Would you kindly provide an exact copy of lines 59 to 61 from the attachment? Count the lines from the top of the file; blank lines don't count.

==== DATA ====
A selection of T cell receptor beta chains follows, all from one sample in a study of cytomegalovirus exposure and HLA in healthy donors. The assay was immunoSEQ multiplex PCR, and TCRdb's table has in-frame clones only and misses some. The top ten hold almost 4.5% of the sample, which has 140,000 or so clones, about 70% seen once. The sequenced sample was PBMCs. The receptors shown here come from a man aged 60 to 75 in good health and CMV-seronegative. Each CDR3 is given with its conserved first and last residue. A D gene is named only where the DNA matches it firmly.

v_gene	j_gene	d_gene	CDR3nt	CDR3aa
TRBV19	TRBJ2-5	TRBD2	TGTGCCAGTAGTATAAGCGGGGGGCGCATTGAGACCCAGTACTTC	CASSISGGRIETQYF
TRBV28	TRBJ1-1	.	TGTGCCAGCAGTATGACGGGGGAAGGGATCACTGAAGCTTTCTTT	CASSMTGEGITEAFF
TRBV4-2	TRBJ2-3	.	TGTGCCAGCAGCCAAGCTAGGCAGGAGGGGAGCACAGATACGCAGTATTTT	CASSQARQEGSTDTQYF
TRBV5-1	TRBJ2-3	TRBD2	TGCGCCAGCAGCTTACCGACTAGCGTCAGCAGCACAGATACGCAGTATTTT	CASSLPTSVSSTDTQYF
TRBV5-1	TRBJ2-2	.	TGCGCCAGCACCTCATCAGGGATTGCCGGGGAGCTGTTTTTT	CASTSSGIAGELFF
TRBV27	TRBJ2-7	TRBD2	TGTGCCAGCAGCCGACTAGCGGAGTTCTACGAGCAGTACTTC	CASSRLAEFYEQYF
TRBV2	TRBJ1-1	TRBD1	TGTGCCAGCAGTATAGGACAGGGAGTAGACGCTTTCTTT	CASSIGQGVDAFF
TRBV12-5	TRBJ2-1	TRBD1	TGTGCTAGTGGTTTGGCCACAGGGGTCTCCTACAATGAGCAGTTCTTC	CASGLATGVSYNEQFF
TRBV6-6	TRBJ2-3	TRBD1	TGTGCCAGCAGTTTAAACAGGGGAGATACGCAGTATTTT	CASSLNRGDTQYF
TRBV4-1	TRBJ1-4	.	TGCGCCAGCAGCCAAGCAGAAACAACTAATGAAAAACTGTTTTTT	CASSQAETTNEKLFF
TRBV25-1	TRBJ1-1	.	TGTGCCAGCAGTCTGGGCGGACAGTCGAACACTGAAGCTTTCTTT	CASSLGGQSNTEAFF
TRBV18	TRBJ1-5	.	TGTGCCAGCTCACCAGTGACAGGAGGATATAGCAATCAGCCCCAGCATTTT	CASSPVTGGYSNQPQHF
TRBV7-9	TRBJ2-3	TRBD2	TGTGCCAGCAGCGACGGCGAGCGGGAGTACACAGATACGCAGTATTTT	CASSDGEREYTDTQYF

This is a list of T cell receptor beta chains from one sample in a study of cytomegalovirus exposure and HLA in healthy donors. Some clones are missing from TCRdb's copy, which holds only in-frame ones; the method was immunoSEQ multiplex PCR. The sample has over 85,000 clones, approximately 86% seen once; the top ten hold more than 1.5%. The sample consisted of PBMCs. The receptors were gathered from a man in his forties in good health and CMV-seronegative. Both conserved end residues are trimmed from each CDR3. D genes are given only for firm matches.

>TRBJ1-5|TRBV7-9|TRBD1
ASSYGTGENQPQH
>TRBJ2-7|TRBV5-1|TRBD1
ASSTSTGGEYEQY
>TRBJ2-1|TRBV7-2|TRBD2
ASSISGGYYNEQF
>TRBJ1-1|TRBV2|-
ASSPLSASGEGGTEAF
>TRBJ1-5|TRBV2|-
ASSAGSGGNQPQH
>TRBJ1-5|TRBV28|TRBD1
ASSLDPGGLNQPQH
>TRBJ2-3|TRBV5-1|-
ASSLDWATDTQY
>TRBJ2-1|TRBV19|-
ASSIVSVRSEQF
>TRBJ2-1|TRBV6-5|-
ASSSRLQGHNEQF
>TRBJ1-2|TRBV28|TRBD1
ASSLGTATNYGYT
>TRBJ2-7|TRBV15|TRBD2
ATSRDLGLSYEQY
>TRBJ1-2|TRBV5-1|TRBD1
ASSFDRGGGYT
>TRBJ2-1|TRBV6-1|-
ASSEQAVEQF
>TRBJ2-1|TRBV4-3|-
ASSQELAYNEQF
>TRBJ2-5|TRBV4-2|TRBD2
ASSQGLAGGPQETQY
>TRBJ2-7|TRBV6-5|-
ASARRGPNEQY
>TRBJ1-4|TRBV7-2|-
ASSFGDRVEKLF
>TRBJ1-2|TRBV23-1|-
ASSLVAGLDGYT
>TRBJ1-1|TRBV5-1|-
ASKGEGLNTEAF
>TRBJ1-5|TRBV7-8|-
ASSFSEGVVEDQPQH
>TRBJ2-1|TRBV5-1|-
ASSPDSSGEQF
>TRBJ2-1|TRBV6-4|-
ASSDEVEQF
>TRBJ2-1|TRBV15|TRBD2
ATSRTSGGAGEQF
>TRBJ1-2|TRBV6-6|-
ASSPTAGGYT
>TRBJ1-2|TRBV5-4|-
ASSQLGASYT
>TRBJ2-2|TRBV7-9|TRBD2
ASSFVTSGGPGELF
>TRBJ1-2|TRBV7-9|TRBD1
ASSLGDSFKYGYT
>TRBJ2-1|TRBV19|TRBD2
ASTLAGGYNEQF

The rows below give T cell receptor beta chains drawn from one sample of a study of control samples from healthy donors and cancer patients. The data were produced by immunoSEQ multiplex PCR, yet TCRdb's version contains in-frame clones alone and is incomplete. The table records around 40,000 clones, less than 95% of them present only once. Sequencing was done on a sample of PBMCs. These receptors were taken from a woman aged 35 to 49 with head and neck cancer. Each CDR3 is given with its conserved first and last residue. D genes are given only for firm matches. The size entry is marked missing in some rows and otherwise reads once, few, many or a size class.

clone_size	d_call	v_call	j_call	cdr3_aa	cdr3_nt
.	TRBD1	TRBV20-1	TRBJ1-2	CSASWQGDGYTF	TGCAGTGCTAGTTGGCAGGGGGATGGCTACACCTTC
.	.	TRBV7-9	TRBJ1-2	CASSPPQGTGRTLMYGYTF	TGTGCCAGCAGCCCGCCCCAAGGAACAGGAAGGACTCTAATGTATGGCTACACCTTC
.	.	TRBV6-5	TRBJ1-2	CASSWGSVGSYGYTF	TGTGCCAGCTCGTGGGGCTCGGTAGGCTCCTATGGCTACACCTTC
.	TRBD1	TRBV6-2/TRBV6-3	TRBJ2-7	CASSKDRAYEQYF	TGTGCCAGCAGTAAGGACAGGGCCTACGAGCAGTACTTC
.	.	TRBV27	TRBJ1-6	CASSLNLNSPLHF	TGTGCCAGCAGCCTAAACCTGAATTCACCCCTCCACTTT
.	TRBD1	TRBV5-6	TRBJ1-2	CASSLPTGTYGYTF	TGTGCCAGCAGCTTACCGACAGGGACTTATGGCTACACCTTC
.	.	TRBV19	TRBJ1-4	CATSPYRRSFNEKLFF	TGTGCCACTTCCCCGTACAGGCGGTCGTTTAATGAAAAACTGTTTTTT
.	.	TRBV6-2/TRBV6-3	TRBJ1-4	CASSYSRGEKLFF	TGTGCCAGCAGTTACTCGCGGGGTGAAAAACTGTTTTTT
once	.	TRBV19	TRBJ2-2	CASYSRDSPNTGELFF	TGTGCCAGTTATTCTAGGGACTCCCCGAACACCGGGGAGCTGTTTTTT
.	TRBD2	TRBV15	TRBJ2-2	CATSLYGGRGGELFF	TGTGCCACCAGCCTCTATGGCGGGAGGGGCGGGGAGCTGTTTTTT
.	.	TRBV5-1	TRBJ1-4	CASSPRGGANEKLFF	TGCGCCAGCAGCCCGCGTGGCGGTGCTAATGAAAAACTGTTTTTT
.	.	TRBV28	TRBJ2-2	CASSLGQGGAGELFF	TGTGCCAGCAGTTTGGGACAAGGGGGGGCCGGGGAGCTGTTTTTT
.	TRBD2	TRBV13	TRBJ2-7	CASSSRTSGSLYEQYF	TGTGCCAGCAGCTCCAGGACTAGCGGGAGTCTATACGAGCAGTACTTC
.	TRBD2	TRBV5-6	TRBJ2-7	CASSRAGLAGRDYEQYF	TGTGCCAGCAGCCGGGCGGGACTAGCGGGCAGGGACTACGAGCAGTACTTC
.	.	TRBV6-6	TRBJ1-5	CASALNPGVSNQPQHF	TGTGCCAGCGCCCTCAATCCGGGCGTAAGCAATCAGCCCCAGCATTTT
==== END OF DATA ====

>TRBJ2-1|TRBV6-4|-
ASSDEVEQF
>TRBJ2-1|TRBV15|TRBD2